Yantis Commercializes Pharmacy Software That Saved MUSC MillionsAshley Frampton / Charleston Digital News
Jonathan Yantis is co-founder and CEO of startup QuicksortRx, which offers pharmacy supply chain optimization software to hospitals. Yantis and Matt Hebbard launched the company in late 2018 to market a software program they created for the Medical University of South Carolina while working there. QuicksortRx is based in Downtown Charleston.
This series is brought to you with support from Charleston Southern University.
Jonathan Yantis spent more than a dozen years as a network engineer at the Medical University of South Carolina before landing a dream opportunity.
His boss in 2017 took away his day-to-day duties for a year, introduced him to hospital executives and gave him one assignment: Find a problem in healthcare – any problem – and solve it with technology.
Yantis eventually zeroed in on the high cost of pharmaceuticals to the hospital, and the mind-bogglingly complicated process that a team of buyers used to compare drug options.
He collaborated with Matt Hebbard, who was then a pharmacist at MUSC.
"He was working in supply chain, and they were managing $100 million worth of pharmaceutical purchasing through spreadsheets," Yantis said of Hebbard. "'He was like, 'This is crazy. I've found all kinds of opportunities to save money, but I'm spending all my time on it. I know it could be solved with software.'"
Yantis, working with a small team, built a software program to manage the buying with a focus on identifying cost savings.
"By the end of the first year, we saved a fortune, millions of dollars," Yantis said. "We knew we had to commercialize it."
In late 2018, Yantis and Hebbard left MUSC to do just that. They founded QuicksortRx and now are marketing the solution to other hospitals as a software-as-a-service.
Where did you grow up?
I grew up here in Charleston, over in Mount Pleasant. My father was a physician here in town. He did his residency here at MUSC and then went into private practice. I've been here my whole life.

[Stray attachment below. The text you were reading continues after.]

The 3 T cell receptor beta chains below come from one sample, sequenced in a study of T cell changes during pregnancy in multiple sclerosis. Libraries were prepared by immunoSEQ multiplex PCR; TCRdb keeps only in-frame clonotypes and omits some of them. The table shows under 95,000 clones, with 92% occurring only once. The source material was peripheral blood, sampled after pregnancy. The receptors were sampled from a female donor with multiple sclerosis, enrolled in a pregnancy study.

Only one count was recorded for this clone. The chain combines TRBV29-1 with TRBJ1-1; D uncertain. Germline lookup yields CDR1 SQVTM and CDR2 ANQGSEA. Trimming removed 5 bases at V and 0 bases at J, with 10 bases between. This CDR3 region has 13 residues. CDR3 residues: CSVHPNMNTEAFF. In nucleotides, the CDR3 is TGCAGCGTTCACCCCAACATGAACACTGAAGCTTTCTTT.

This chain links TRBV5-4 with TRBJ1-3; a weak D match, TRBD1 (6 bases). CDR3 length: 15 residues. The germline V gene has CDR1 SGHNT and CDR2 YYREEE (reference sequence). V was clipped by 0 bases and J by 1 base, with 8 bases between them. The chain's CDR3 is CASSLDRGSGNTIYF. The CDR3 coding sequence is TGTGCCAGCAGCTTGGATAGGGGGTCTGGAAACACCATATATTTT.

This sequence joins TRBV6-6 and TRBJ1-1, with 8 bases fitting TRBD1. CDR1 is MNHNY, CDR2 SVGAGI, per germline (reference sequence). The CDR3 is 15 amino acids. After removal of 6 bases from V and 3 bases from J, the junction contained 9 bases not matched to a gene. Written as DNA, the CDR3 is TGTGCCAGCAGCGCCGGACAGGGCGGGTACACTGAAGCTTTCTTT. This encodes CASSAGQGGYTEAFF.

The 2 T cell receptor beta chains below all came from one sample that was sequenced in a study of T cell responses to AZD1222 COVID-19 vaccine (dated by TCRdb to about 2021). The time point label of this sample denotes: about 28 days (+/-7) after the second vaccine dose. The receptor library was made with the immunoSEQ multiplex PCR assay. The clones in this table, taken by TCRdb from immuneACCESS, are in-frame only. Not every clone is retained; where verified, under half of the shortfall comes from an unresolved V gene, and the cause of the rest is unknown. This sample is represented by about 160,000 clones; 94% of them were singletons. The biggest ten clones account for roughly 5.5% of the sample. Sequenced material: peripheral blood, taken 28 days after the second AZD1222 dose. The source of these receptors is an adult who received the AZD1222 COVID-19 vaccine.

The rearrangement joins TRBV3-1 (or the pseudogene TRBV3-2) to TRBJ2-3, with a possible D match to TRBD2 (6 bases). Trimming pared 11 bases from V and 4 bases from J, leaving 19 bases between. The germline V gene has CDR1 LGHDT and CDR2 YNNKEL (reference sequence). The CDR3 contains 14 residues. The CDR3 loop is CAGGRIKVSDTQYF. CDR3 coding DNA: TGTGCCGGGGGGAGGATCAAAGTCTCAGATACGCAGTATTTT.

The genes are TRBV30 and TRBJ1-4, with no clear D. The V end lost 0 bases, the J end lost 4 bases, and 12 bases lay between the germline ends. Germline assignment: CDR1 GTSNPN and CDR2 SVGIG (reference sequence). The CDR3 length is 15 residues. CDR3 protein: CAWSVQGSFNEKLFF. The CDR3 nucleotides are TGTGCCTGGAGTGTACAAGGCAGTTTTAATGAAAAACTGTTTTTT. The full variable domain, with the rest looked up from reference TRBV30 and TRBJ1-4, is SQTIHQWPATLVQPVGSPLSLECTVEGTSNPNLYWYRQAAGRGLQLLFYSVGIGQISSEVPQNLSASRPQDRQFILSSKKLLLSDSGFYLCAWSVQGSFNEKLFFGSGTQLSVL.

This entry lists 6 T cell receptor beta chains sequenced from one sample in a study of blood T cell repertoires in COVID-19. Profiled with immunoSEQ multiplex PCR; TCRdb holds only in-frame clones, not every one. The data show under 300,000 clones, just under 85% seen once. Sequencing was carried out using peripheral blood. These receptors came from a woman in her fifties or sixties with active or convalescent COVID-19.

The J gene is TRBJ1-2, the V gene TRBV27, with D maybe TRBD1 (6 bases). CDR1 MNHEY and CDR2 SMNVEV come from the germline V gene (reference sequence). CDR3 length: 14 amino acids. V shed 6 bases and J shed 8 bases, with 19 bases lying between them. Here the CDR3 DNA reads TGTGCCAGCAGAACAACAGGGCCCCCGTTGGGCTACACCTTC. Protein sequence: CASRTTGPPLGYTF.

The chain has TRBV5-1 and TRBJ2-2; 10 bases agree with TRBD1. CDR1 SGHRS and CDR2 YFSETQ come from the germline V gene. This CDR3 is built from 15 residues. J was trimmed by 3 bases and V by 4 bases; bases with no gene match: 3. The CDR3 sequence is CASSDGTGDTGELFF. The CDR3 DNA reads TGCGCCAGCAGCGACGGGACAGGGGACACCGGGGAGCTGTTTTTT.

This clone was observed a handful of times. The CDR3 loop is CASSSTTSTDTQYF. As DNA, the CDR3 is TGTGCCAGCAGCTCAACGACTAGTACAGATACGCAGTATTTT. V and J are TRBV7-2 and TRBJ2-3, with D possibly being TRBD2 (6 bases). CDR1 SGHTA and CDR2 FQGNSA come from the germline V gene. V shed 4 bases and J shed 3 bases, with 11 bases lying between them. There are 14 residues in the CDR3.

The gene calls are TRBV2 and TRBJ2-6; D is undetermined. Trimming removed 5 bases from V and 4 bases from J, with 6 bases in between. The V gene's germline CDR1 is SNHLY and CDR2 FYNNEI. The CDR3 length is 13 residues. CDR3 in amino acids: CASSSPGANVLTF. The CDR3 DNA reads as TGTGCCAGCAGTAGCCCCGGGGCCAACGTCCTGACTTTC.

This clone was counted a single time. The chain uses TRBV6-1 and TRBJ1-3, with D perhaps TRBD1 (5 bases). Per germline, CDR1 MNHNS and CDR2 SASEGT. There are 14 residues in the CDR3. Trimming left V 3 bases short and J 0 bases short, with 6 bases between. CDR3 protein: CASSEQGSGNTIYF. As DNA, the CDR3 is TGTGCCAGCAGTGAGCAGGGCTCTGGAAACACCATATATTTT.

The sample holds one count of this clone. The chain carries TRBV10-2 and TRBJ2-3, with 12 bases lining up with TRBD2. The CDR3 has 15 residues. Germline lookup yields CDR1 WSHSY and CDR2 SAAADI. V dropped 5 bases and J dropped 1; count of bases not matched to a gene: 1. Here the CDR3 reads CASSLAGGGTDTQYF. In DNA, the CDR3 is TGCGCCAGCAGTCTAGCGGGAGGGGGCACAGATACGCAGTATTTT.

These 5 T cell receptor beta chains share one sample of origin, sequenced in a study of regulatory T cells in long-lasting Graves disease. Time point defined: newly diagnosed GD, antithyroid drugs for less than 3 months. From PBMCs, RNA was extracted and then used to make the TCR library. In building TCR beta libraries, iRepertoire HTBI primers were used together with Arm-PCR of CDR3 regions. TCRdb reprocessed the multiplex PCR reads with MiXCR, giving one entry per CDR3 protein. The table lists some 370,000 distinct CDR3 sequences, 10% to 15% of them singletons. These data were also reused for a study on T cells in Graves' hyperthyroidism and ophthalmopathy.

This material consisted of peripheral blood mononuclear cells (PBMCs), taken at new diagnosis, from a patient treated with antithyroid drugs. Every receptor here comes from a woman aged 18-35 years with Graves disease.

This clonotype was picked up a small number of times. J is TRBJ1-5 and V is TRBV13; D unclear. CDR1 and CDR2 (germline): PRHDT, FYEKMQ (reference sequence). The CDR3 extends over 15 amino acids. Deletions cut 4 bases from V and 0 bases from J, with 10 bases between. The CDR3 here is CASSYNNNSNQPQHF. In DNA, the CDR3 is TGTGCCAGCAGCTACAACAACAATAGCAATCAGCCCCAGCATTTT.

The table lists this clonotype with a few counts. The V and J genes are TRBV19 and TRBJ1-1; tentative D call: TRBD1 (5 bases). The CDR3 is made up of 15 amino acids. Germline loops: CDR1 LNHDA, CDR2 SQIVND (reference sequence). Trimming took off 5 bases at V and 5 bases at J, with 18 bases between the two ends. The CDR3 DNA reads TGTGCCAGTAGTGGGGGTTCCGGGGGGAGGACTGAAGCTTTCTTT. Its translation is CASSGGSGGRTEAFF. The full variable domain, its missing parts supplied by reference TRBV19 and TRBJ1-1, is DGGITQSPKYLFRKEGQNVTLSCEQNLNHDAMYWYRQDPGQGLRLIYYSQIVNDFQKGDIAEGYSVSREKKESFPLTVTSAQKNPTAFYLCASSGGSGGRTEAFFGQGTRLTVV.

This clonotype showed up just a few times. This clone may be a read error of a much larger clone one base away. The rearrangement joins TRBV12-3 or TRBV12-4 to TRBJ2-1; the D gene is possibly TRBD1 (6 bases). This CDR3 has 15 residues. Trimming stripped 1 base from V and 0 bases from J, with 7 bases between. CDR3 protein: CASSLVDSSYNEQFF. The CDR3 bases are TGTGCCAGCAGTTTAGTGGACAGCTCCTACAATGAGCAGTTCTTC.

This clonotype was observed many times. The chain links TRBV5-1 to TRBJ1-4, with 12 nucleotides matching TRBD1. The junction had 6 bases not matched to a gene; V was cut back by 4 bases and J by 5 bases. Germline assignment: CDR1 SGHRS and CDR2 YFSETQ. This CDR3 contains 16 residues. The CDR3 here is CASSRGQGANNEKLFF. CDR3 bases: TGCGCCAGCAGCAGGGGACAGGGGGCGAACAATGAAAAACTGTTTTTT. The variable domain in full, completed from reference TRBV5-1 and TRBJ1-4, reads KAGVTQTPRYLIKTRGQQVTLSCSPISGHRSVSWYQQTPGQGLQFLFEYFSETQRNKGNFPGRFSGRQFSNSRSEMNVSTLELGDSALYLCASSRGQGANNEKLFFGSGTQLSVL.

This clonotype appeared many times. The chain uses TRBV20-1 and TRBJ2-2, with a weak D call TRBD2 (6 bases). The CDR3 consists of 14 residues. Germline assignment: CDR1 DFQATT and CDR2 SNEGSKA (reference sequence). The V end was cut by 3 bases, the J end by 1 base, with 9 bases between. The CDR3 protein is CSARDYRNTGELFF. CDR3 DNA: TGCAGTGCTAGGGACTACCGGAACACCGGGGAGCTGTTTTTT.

Did you move away for college?
I didn't. I got an opportunity to leave high school a year early and go to the College of Charleston for one year. I was planning on going to Clemson because that's where my friends were going. But once I moved downtown and stayed here for a year, it was like being in a whole other world. I fell in love with it. Loved the computer science program here, that was really great, and the friends I made that first year. That kept me here.
I did study abroad and traveled all over, but I can't leave this place. And now we're starting a company here. I love Charleston. Big world out there, but this is a great place to be from.
What was your first job, or a memorable early job? What did you learn?
My first job was actually working at a pharmacy, which is kind of ironic, delivering pharmaceuticals to people, most of whom were immobile, couldn't come pick up their prescriptions. So I was a prescription delivery boy.
When I got into college, though, my first real job that was impactful was working on the network team there to maintain our network at the College of Charleston. I was a student worker, and that was an amazing job. I fell in love with networking, and that defined a decade or more of my career.
In your own words, what does AscendRx do?